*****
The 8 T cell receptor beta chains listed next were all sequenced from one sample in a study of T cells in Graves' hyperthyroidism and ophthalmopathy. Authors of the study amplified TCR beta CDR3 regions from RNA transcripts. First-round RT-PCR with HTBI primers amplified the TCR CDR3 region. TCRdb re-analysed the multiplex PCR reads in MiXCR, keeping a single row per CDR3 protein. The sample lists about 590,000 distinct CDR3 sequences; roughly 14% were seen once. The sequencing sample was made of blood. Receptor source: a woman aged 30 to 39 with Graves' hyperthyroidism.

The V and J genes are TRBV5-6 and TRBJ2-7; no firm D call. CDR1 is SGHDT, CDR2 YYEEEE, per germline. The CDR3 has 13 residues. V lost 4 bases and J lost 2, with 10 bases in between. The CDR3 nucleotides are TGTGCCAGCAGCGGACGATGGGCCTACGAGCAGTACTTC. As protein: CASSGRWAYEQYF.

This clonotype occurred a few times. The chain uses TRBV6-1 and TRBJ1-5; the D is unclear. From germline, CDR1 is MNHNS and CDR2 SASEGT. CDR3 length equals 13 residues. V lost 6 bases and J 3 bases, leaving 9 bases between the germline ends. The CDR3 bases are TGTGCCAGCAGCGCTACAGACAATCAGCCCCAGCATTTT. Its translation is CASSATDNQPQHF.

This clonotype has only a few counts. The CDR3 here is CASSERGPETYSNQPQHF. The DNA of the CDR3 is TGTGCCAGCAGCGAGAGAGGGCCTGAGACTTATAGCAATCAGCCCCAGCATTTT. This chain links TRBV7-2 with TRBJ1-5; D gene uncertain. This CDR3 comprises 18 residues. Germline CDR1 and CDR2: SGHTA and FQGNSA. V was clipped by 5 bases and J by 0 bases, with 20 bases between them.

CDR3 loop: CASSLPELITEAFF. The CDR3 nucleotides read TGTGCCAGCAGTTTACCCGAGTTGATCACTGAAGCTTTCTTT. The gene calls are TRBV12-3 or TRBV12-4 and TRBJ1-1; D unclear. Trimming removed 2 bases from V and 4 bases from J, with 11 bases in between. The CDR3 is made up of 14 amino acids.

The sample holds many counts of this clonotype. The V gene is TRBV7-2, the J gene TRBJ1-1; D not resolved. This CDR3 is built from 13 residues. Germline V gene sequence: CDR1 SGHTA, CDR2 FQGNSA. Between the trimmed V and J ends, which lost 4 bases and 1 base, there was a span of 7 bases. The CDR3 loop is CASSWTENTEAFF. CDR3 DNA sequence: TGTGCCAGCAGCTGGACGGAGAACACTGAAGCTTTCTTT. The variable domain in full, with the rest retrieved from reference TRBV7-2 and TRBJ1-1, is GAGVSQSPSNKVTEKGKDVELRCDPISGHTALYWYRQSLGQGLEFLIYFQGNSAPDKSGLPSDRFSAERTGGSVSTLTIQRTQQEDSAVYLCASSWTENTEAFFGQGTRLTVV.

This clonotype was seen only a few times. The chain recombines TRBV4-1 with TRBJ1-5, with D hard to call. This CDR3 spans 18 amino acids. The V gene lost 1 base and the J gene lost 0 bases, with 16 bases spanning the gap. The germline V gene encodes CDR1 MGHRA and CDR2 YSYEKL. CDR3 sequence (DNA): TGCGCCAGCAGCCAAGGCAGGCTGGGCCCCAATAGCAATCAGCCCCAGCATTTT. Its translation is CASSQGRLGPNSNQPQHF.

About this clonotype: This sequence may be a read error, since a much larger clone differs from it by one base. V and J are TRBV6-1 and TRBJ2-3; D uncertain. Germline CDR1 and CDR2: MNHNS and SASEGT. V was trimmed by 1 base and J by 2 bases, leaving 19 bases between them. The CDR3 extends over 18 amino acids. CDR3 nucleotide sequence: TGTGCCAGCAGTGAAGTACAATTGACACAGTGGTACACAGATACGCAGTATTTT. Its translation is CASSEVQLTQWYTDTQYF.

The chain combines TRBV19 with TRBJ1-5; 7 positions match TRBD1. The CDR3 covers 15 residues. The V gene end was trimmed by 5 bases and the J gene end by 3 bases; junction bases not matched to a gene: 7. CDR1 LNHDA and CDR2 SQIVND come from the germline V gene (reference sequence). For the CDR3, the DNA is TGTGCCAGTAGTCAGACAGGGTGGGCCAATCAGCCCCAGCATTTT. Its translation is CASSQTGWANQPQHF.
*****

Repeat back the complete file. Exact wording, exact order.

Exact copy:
The 8 T cell receptor beta chains listed next were all sequenced from one sample in a study of T cells in Graves' hyperthyroidism and ophthalmopathy. Authors of the study amplified TCR beta CDR3 regions from RNA transcripts. First-round RT-PCR with HTBI primers amplified the TCR CDR3 region. TCRdb re-analysed the multiplex PCR reads in MiXCR, keeping a single row per CDR3 protein. The sample lists about 590,000 distinct CDR3 sequences; roughly 14% were seen once. The sequencing sample was made of blood. Receptor source: a woman aged 30 to 39 with Graves' hyperthyroidism.

The V and J genes are TRBV5-6 and TRBJ2-7; no firm D call. CDR1 is SGHDT, CDR2 YYEEEE, per germline. The CDR3 has 13 residues. V lost 4 bases and J lost 2, with 10 bases in between. The CDR3 nucleotides are TGTGCCAGCAGCGGACGATGGGCCTACGAGCAGTACTTC. As protein: CASSGRWAYEQYF.

This clonotype occurred a few times. The chain uses TRBV6-1 and TRBJ1-5; the D is unclear. From germline, CDR1 is MNHNS and CDR2 SASEGT. CDR3 length equals 13 residues. V lost 6 bases and J 3 bases, leaving 9 bases between the germline ends. The CDR3 bases are TGTGCCAGCAGCGCTACAGACAATCAGCCCCAGCATTTT. Its translation is CASSATDNQPQHF.

This clonotype has only a few counts. The CDR3 here is CASSERGPETYSNQPQHF. The DNA of the CDR3 is TGTGCCAGCAGCGAGAGAGGGCCTGAGACTTATAGCAATCAGCCCCAGCATTTT. This chain links TRBV7-2 with TRBJ1-5; D gene uncertain. This CDR3 comprises 18 residues. Germline CDR1 and CDR2: SGHTA and FQGNSA. V was clipped by 5 bases and J by 0 bases, with 20 bases between them.

CDR3 loop: CASSLPELITEAFF. The CDR3 nucleotides read TGTGCCAGCAGTTTACCCGAGTTGATCACTGAAGCTTTCTTT. The gene calls are TRBV12-3 or TRBV12-4 and TRBJ1-1; D unclear. Trimming removed 2 bases from V and 4 bases from J, with 11 bases in between. The CDR3 is made up of 14 amino acids.

The sample holds many counts of this clonotype. The V gene is TRBV7-2, the J gene TRBJ1-1; D not resolved. This CDR3 is built from 13 residues. Germline V gene sequence: CDR1 SGHTA, CDR2 FQGNSA. Between the trimmed V and J ends, which lost 4 bases and 1 base, there was a span of 7 bases. The CDR3 loop is CASSWTENTEAFF. CDR3 DNA sequence: TGTGCCAGCAGCTGGACGGAGAACACTGAAGCTTTCTTT. The variable domain in full, with the rest retrieved from reference TRBV7-2 and TRBJ1-1, is GAGVSQSPSNKVTEKGKDVELRCDPISGHTALYWYRQSLGQGLEFLIYFQGNSAPDKSGLPSDRFSAERTGGSVSTLTIQRTQQEDSAVYLCASSWTENTEAFFGQGTRLTVV.

This clonotype was seen only a few times. The chain recombines TRBV4-1 with TRBJ1-5, with D hard to call. This CDR3 spans 18 amino acids. The V gene lost 1 base and the J gene lost 0 bases, with 16 bases spanning the gap. The germline V gene encodes CDR1 MGHRA and CDR2 YSYEKL. CDR3 sequence (DNA): TGCGCCAGCAGCCAAGGCAGGCTGGGCCCCAATAGCAATCAGCCCCAGCATTTT. Its translation is CASSQGRLGPNSNQPQHF.

About this clonotype: This sequence may be a read error, since a much larger clone differs from it by one base. V and J are TRBV6-1 and TRBJ2-3; D uncertain. Germline CDR1 and CDR2: MNHNS and SASEGT. V was trimmed by 1 base and J by 2 bases, leaving 19 bases between them. The CDR3 extends over 18 amino acids. CDR3 nucleotide sequence: TGTGCCAGCAGTGAAGTACAATTGACACAGTGGTACACAGATACGCAGTATTTT. Its translation is CASSEVQLTQWYTDTQYF.

The chain combines TRBV19 with TRBJ1-5; 7 positions match TRBD1. The CDR3 covers 15 residues. The V gene end was trimmed by 5 bases and the J gene end by 3 bases; junction bases not matched to a gene: 7. CDR1 LNHDA and CDR2 SQIVND come from the germline V gene (reference sequence). For the CDR3, the DNA is TGTGCCAGTAGTCAGACAGGGTGGGCCAATCAGCCCCAGCATTTT. Its translation is CASSQTGWANQPQHF.